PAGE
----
Congress of the Japanese Physical Therapy Association
[volume title in Japanese]
Session ID : E-CV-1-4
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English Session
Insulin-dependent Diabetes Mellitus Enhances Microvascular Permeability and Induces Atrophy of Rat Skeletal Muscle
̶ In vivo Imaging using Two-photon Laser Scanning Microscopy ̶
Kazuki HottaRie ShimotsuYutaka Kano
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Abstract

[Background/Purpose]

Patients with diabetes mellitus (DM) have reduced skeletal muscle mass, resulting in functional incapacity. Hyperglycemia impairs vascular endothelial function of skeletal muscle. Although endothelium has a crucial role as muscle-blood barrier (MBB) through modulating microvascular permeability, there is no direct evidence showing relationship between MBB impairment and skeletal muscle atrophy. The purpose of this study is to assess microvascular permeability of diabetic skeletal muscle by a novel in vivo imaging using two-photon laser scanning microscopy (TPLSM).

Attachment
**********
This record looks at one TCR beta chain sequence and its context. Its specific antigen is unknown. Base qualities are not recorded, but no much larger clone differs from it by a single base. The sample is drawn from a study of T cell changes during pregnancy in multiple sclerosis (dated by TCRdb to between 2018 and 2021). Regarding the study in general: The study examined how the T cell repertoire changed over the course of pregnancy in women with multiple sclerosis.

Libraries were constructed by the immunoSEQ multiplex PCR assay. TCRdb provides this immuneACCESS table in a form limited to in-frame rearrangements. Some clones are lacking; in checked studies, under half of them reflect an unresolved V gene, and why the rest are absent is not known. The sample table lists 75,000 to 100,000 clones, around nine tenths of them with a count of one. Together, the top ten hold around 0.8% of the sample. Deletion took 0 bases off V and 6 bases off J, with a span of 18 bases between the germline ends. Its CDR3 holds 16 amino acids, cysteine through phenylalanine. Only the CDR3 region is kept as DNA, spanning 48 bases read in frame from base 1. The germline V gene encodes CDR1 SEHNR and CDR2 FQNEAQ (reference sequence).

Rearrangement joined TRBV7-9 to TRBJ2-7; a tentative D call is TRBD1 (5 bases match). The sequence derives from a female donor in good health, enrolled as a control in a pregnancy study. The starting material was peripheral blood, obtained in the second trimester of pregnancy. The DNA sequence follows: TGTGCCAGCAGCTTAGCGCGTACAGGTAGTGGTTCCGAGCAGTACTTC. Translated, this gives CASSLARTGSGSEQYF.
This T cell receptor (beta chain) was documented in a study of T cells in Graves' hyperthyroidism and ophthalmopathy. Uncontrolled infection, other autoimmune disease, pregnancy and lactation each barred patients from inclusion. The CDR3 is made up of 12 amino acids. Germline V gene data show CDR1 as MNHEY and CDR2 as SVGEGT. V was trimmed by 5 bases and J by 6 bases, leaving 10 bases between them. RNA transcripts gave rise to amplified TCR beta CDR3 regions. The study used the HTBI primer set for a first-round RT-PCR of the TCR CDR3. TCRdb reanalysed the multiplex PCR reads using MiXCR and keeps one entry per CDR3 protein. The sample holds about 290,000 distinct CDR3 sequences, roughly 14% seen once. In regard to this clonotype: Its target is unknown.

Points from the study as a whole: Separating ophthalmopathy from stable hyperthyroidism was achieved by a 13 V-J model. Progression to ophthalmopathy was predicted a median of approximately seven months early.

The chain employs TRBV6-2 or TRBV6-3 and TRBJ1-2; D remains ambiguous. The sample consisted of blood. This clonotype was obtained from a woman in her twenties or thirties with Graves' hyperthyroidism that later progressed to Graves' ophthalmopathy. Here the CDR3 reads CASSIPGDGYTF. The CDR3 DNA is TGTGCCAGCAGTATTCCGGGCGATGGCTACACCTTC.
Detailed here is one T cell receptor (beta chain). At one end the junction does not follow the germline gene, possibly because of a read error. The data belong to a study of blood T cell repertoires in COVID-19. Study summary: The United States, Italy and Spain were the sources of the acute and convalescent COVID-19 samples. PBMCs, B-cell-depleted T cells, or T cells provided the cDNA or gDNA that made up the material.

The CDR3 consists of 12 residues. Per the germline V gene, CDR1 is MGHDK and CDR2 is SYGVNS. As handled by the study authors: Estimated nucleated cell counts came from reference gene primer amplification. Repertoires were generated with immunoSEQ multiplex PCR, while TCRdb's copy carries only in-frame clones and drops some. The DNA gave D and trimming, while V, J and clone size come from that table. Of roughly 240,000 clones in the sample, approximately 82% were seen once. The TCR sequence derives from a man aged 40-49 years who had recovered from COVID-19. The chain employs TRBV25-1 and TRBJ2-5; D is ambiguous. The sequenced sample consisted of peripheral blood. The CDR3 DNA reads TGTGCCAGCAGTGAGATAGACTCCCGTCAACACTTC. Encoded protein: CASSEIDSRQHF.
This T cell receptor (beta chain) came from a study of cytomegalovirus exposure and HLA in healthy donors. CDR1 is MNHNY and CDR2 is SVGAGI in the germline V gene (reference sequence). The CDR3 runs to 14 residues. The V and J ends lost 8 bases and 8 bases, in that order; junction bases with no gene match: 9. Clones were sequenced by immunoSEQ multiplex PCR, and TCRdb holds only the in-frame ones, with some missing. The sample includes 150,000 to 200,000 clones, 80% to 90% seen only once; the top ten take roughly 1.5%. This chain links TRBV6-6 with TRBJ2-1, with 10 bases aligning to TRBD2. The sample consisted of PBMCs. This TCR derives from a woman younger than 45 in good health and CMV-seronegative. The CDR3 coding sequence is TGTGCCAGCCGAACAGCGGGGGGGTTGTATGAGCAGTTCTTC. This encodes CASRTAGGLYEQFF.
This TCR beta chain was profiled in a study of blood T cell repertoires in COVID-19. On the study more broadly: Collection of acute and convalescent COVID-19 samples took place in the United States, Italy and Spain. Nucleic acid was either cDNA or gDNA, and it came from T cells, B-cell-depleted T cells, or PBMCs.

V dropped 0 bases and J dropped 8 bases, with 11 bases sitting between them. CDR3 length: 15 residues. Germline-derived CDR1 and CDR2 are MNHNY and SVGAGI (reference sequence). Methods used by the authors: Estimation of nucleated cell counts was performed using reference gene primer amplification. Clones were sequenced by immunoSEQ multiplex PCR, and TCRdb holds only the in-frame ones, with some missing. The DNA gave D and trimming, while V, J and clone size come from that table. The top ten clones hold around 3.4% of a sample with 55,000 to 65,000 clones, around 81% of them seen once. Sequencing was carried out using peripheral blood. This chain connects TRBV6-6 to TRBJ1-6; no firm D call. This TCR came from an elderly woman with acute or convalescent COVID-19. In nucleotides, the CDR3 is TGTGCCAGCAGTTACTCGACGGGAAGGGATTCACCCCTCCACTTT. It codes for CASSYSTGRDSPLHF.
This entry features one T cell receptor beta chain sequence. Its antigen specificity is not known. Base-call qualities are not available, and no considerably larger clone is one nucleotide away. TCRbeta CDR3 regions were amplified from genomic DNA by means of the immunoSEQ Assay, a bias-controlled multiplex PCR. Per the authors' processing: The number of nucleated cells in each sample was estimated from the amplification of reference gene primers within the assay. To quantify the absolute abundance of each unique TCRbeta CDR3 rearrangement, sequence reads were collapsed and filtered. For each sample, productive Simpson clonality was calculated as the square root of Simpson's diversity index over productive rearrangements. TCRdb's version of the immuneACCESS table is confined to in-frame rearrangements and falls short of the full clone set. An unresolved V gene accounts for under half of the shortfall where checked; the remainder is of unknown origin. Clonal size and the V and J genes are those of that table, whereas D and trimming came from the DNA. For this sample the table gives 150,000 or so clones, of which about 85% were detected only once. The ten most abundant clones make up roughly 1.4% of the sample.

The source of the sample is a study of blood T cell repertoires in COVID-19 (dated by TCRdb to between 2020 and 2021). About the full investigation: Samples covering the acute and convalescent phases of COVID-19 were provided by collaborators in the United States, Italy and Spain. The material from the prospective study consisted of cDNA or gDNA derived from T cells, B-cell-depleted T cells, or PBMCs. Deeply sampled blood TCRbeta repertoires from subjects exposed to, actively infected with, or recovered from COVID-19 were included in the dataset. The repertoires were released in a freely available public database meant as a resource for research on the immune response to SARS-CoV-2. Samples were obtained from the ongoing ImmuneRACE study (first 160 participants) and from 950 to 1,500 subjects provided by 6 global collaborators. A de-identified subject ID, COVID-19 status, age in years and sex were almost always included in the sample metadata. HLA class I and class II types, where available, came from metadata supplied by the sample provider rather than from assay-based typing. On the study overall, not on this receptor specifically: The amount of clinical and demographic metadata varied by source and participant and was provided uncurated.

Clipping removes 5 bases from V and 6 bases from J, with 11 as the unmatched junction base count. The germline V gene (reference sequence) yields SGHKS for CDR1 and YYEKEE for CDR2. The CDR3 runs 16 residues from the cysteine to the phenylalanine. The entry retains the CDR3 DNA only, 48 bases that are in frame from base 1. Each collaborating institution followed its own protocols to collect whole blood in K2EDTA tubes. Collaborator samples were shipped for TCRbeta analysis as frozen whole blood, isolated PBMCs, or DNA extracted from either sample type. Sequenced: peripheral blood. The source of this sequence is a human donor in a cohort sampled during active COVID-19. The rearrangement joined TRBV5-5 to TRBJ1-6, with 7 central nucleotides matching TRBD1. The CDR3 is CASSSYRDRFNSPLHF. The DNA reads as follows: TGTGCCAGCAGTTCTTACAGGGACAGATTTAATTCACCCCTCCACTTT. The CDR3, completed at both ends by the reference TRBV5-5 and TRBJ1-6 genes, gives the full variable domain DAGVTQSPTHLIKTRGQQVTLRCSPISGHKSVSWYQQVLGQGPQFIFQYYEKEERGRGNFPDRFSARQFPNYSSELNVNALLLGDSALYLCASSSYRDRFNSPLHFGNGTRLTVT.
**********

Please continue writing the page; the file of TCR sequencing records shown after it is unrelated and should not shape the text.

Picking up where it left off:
[Methods]

Wistar male rats (10 wks old, n=10) were divided into streptozocin-induced insulin-dependent DM (n=5) and control groups (n=5). Fluorescent dye (rhodamine b dextran, 70 kDa) was intravenously infused and then 3D images of extravasation in exposed tibialis anterior (TA) muscle were obtained by TPLSM. Interstitial leakage volume of fluorescent dye was calculated by image analysis, and was compared between DM and control rats.

[Results]

The leakage volume was significantly higher in DM compared to control rats (11.97 ± 5.71 vs. 44.09 ± 12.19 μ m3 x min x 106, control vs. DM, P=0.04). TA weight divided by body weight (TA/BW) was significantly lower in DM compared to control rats (1.77 ± 0.06 vs. 1.57 ± 0.04 mg/g, control vs. DM, P=0.04). The TA/BW was significantly and negatively correlated with interstitial leakage volume in both groups (R2=0.44, P=0.04).

[Discussion/Conclusion]

These results indicate that insulin-dependent DM impairs MBB, likely resulting in rat skeletal muscle atrophy.

 

[Ethical consideration]

All experiments were conducted under the guidelines estab-lished by the Physiological Society of Japan and were approved by the University of Electro-Communications Institutional Animal Care and Use Committee.

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